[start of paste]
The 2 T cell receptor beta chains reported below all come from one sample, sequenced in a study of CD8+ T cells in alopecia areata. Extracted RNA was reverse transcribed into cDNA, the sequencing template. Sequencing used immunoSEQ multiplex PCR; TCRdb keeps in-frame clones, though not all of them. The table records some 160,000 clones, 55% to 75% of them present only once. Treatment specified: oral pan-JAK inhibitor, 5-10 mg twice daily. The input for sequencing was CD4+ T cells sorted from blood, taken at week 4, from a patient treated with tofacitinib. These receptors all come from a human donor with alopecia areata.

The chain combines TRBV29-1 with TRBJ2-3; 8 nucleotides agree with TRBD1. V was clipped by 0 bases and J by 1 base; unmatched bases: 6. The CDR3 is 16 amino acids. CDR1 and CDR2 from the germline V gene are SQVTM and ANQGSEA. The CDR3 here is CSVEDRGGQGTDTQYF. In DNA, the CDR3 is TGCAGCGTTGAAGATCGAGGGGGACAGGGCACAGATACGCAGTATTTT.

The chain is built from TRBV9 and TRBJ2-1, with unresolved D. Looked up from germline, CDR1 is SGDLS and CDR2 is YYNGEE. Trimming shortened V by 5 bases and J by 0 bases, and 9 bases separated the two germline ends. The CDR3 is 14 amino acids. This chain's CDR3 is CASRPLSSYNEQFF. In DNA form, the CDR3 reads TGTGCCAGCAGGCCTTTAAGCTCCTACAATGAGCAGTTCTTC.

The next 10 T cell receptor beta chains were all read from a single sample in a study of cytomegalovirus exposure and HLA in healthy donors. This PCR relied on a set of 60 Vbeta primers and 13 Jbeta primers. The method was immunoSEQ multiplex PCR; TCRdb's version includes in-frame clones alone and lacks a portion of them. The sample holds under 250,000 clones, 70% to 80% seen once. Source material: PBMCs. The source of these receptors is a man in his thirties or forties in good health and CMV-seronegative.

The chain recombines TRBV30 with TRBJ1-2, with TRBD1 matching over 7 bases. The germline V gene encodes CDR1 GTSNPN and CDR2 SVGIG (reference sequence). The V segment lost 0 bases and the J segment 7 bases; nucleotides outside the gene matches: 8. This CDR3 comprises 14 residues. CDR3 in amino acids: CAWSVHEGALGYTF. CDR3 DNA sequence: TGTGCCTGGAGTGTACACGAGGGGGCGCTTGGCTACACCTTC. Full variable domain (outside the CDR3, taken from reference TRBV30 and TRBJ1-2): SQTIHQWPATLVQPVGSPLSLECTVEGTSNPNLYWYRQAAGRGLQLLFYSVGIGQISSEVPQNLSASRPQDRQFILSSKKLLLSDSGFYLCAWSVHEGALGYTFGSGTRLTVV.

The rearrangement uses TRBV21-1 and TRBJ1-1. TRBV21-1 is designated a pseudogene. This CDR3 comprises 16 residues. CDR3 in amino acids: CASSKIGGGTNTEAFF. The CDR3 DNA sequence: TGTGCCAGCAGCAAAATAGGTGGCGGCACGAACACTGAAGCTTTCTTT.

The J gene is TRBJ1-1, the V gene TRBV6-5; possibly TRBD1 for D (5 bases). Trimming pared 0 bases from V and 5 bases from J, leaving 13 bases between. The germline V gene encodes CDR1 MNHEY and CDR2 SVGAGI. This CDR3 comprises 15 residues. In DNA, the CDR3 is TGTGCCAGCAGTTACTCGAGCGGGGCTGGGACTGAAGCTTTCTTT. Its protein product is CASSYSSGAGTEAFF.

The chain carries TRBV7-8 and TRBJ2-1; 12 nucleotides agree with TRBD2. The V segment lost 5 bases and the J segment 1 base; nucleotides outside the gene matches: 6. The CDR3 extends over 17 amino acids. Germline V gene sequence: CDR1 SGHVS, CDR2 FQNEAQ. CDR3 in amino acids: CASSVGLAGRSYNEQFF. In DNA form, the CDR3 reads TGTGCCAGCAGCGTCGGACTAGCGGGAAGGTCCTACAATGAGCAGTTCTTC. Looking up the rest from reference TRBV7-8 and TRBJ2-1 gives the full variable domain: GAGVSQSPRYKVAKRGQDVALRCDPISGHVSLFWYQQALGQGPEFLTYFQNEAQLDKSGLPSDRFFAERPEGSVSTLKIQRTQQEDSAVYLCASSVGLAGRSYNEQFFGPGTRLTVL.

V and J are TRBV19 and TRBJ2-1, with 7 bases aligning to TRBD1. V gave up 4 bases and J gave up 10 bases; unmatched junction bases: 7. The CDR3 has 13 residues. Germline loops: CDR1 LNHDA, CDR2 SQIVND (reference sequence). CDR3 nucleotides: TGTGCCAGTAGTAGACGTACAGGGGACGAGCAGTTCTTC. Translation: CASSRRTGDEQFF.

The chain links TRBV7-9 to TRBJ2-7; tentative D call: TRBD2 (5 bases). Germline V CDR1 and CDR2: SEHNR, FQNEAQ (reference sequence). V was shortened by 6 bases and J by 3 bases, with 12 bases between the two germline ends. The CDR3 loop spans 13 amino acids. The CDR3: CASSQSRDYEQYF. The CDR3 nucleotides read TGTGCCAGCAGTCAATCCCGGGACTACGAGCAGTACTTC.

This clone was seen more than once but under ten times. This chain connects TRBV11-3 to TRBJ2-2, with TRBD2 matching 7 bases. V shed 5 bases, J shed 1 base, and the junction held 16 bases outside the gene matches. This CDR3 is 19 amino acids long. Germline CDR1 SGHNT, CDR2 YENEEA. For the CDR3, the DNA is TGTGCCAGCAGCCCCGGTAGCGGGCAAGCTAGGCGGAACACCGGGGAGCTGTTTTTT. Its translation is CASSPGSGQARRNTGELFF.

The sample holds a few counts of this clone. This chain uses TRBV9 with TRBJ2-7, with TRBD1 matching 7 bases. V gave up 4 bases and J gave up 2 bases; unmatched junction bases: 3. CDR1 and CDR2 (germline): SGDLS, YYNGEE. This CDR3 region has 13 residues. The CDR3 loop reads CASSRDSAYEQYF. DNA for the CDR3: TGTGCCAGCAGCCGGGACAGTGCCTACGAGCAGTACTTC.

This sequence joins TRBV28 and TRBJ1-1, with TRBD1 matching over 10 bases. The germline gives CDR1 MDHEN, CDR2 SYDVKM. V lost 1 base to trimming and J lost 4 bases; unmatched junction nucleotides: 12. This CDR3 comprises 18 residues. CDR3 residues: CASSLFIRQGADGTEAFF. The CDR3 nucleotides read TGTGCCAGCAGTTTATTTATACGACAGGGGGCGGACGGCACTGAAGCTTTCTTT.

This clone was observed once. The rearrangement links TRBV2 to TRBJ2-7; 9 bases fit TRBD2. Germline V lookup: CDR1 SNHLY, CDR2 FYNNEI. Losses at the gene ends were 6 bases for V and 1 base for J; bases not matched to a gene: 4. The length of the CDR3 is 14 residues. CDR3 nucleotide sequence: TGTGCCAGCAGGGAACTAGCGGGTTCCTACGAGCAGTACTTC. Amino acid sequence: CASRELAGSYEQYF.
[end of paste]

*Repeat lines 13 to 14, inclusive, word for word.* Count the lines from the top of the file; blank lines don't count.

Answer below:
This sequence joins TRBV28 and TRBJ1-1, with TRBD1 matching over 10 bases. The germline gives CDR1 MDHEN, CDR2 SYDVKM. V lost 1 base to trimming and J lost 4 bases; unmatched junction nucleotides: 12. This CDR3 comprises 18 residues. CDR3 residues: CASSLFIRQGADGTEAFF. The CDR3 nucleotides read TGTGCCAGCAGTTTATTTATACGACAGGGGGCGGACGGCACTGAAGCTTTCTTT.

This clone was observed once. The rearrangement links TRBV2 to TRBJ2-7; 9 bases fit TRBD2. Germline V lookup: CDR1 SNHLY, CDR2 FYNNEI. Losses at the gene ends were 6 bases for V and 1 base for J; bases not matched to a gene: 4. The length of the CDR3 is 14 residues. CDR3 nucleotide sequence: TGTGCCAGCAGGGAACTAGCGGGTTCCTACGAGCAGTACTTC. Amino acid sequence: CASRELAGSYEQYF.